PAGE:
Noshad Qayyum had been plagued by his dad for years asking when he was getting married – but when the wedding day finally came along, the happy occasion ended in tragedy
Image: Noshad Qayyum)
A brave son has opened up on the pain of witnessing his dad dying on his wedding day.
Noshad Qayyum finally told his dad he would be getting married at the age of 41 – after years of his dad asking.
But the wedding day itself ended in tragedy, reports Leeds Live.
Noshad’s dad was 64 years old when he suffered a heart attack just minutes into the wedding speech and, despite the efforts of the paramedics, he died.
Noshad’s entire life turned upside down in that moment.
His father spent his life as a public speaker, working as a BBC broadcaster, so Noshad quickly knew something was very wrong when he began to slur his speech and was unusually sat down.
Noshad, now 45, from Meanwood in Leeds, followed in his father’s footsteps also working as a broadcaster and later as a teacher and counsellor.
He and his dad parted ways somewhat when Noshad turned 20 but they still maintained contact.
He said: “He was quite traditional, he was always asking when you are going to get married and soon as I told him, he was the happiest on the planet.
“Sadly, I didn’t get to spend much time with him over the two weeks I was back from working abroad, I only saw him on the day of the wedding.
“I think as soon as he came on stage he was having the heart attack. He was slurring and sat down and he never sat down when speaking. Just four minutes into the speech, he collapsed and died of a heart attack but prior to that he had come on stage to kiss me on the forehead.
“He was literally next to my best man, public speaking was his full-time job and he was the happiest man I’ve ever seen with all his friends and family.”
Following the events of his wedding day, Noshad found his relationships with family and friends to be a struggle, he got a divorce one year later. He then began to experience Post-Traumatic Stress Disorder, brought on after witnessing his father die.
He said: “I don’t know what happened to me, I was just sat and that’s when the trauma started. For me, it was like watching something from Holby City, I became a fly on the wall not knowing how this was going to affect me afterwards.”
After 40 minutes of compressions, the paramedics stopped and his father was taken to the hospital. Despite all of this, he still had the ceremony to get married. Noshad said: “As soon as the ceremony was over I went and saw him cold and lifeless on a steel plate.”
Witnessing his father’s death was like opening Pandora’s Box and afterwards, Noshad suffered from severe mental health issues. He began having panic attacks caused by the PTSD and with it came some very difficult trauma, over the past three years Nos had admitted to trying to end his own life on two occasions.
However, Noshad thankfully got support for his mental health and despite still struggling, he is doing better. He’s in the process of setting up his own mental health charity and spoke of the stigmas often attached to men going through difficult times.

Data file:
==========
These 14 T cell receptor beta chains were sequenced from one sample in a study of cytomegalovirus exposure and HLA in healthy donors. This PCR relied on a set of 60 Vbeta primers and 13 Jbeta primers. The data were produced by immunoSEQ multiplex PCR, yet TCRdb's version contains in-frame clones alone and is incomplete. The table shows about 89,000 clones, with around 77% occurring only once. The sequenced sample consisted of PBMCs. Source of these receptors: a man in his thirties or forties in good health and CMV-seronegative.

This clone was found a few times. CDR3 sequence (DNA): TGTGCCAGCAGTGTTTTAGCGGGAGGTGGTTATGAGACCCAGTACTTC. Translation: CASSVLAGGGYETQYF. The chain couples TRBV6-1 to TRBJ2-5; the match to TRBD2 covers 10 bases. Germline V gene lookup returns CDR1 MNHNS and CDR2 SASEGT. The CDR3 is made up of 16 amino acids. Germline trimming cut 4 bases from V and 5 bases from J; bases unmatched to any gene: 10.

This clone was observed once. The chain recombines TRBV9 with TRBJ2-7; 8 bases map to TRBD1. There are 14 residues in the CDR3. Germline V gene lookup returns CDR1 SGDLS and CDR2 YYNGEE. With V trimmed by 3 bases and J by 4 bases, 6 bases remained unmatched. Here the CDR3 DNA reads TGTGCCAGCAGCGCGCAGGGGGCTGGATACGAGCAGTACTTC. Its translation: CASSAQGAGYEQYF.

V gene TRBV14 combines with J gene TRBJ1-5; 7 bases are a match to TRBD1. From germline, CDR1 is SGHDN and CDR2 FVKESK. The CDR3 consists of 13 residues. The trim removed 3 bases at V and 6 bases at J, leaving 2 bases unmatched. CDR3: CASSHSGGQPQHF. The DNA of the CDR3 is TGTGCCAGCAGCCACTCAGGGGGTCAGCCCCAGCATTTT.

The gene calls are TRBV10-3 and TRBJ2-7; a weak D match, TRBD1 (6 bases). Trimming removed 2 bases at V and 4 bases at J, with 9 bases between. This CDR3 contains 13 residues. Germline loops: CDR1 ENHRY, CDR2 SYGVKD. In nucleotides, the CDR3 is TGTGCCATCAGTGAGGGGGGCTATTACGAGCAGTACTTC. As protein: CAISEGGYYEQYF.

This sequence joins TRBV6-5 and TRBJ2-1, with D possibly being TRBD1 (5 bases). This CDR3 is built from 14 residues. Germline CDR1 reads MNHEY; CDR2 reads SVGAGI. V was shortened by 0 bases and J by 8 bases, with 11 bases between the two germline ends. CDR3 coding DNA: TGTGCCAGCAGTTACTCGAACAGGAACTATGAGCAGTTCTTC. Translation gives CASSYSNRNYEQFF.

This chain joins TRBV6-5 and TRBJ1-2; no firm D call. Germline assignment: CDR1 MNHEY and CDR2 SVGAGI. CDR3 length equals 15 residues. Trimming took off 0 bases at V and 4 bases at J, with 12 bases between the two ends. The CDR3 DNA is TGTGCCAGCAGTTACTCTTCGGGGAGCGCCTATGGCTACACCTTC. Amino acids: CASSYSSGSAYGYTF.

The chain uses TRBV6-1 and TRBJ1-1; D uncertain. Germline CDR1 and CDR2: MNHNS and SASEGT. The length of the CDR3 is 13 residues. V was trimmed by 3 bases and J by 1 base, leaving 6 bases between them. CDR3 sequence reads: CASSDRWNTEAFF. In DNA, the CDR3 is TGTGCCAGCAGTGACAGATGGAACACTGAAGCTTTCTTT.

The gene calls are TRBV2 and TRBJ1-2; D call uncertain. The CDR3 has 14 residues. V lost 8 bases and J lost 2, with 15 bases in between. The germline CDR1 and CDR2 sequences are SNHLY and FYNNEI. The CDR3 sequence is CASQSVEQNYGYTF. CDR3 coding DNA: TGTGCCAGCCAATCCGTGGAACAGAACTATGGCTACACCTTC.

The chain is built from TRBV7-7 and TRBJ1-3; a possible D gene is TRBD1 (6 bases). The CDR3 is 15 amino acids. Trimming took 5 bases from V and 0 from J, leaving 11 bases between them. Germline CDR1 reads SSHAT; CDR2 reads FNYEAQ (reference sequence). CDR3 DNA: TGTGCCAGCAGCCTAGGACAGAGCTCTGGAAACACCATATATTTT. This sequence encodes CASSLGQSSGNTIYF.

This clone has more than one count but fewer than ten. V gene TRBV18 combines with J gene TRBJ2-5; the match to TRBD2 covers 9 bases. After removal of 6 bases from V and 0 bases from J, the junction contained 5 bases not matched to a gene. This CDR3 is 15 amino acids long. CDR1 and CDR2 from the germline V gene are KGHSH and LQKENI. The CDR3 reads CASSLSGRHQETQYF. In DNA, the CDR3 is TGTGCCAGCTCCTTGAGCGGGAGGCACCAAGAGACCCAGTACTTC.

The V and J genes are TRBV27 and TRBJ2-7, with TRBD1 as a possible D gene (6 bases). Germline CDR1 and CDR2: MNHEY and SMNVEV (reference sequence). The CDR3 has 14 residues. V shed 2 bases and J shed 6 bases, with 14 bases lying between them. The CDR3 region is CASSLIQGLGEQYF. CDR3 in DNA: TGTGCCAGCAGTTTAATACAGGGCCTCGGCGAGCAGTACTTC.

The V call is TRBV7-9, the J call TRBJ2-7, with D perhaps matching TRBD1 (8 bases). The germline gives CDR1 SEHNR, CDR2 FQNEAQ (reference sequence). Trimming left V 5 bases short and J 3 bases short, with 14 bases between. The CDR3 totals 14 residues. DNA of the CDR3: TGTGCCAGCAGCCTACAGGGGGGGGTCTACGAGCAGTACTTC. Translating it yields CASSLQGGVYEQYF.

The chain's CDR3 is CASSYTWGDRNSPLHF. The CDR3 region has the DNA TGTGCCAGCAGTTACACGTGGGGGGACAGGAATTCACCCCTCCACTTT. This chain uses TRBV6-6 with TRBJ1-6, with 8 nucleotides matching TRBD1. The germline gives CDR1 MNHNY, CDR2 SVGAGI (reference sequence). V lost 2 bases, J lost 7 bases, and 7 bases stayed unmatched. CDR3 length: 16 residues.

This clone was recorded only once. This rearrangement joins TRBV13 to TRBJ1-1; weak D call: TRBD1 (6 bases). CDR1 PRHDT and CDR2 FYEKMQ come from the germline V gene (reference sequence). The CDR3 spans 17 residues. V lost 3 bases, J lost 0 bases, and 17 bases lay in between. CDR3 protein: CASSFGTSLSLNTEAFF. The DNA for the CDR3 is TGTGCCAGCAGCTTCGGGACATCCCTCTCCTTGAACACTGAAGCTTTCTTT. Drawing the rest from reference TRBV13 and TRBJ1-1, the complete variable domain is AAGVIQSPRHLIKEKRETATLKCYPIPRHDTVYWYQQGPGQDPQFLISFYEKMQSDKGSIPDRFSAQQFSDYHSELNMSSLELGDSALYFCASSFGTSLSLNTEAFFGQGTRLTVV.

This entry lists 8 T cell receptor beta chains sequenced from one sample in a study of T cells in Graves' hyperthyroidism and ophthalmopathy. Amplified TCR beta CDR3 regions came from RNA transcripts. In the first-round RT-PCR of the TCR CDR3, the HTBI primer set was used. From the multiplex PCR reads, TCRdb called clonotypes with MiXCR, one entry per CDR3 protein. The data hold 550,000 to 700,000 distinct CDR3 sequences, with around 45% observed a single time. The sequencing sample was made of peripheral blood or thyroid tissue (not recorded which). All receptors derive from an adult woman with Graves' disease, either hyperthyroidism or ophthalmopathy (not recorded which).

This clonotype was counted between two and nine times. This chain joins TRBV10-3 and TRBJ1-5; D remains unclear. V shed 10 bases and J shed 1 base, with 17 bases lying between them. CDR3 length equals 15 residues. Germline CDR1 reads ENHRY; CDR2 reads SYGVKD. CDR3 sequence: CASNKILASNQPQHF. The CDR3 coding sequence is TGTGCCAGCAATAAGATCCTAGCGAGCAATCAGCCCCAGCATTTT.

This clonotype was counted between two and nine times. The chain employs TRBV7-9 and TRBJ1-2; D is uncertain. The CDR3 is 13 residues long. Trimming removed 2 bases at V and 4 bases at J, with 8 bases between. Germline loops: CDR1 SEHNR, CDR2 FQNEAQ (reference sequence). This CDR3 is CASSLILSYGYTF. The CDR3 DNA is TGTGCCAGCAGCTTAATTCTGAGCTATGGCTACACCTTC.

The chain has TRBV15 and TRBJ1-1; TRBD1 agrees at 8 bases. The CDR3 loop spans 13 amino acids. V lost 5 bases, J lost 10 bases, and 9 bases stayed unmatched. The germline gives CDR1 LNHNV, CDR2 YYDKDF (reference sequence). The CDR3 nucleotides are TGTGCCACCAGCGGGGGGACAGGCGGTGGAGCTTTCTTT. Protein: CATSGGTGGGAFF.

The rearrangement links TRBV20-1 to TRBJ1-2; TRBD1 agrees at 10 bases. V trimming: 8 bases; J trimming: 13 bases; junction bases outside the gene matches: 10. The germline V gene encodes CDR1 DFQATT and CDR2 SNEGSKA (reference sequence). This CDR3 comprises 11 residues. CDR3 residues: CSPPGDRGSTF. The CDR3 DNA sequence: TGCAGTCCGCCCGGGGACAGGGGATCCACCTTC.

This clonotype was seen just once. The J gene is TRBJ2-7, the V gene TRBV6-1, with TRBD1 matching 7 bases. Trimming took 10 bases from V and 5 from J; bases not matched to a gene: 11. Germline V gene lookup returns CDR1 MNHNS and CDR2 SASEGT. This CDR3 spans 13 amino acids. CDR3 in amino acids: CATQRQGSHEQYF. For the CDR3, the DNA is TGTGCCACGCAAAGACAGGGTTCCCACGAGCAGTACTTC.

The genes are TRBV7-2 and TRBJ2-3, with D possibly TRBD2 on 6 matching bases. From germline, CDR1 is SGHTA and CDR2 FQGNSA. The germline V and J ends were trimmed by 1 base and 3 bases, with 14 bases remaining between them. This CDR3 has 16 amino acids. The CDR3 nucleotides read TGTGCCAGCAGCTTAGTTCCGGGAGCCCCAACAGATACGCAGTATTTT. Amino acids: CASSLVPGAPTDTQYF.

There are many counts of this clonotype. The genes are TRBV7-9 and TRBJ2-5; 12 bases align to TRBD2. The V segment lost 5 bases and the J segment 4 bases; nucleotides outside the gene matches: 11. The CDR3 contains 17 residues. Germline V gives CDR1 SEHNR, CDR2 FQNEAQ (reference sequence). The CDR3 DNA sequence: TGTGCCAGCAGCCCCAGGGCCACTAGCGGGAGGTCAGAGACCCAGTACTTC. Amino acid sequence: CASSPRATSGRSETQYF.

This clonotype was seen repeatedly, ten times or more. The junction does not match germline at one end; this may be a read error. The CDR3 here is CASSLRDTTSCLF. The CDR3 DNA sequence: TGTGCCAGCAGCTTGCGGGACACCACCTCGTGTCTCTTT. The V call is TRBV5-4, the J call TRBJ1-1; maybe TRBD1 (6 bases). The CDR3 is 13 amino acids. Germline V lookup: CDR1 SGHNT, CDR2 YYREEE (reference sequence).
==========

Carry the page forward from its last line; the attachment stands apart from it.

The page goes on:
He said: “I’m glad that I reached out at an early stage but even though I did receive help, it still didn’t fill that void.
“There’s a stigma and stereotype that men can deal with this but inside I was just crumbling like a house of cards.”
“I was going through everything to heal physically, mentally and spiritually, I tried everything but it was still really difficult so I decided to channel my grief and step one was for giving myself.”
Following the events of his wedding day, Noshad began getting involved with various mental health charities such as Calm and WeEvolve Leeds. I have spent time getting the help I needed and started taking courses so that I could, in time, help others.
“Through what I was doing, I thought I needed to setup something because especially in Yorkshire and Leeds there is a higher rate of suicide above the national average,” Noshad said.
Following his work with these charities, he was appointed a non-voluntary director for Human’s Being, helping to further the work being done to help men and women with mental health support. Now, four years on he says he is in a better place and is very thankful that he has reached out for help.
He said: “I feel liberated, I feel I am in a much better place, had I not processed what happened or reached out for help I wouldn’t be here.”
Noshad’s story is now being made into a book through the help of StoryTerrace, a national-biography writing service that promotes an open conversation to discuss mental health.
The Samaritans is available 24/7 if you need to talk. You can contact them for free by calling 116 123, email [email protected] or head to the website to find your nearest branch. You matter.
George Holan is chief editor at Plainsmen Post and has articles published in many notable publications in the last decade.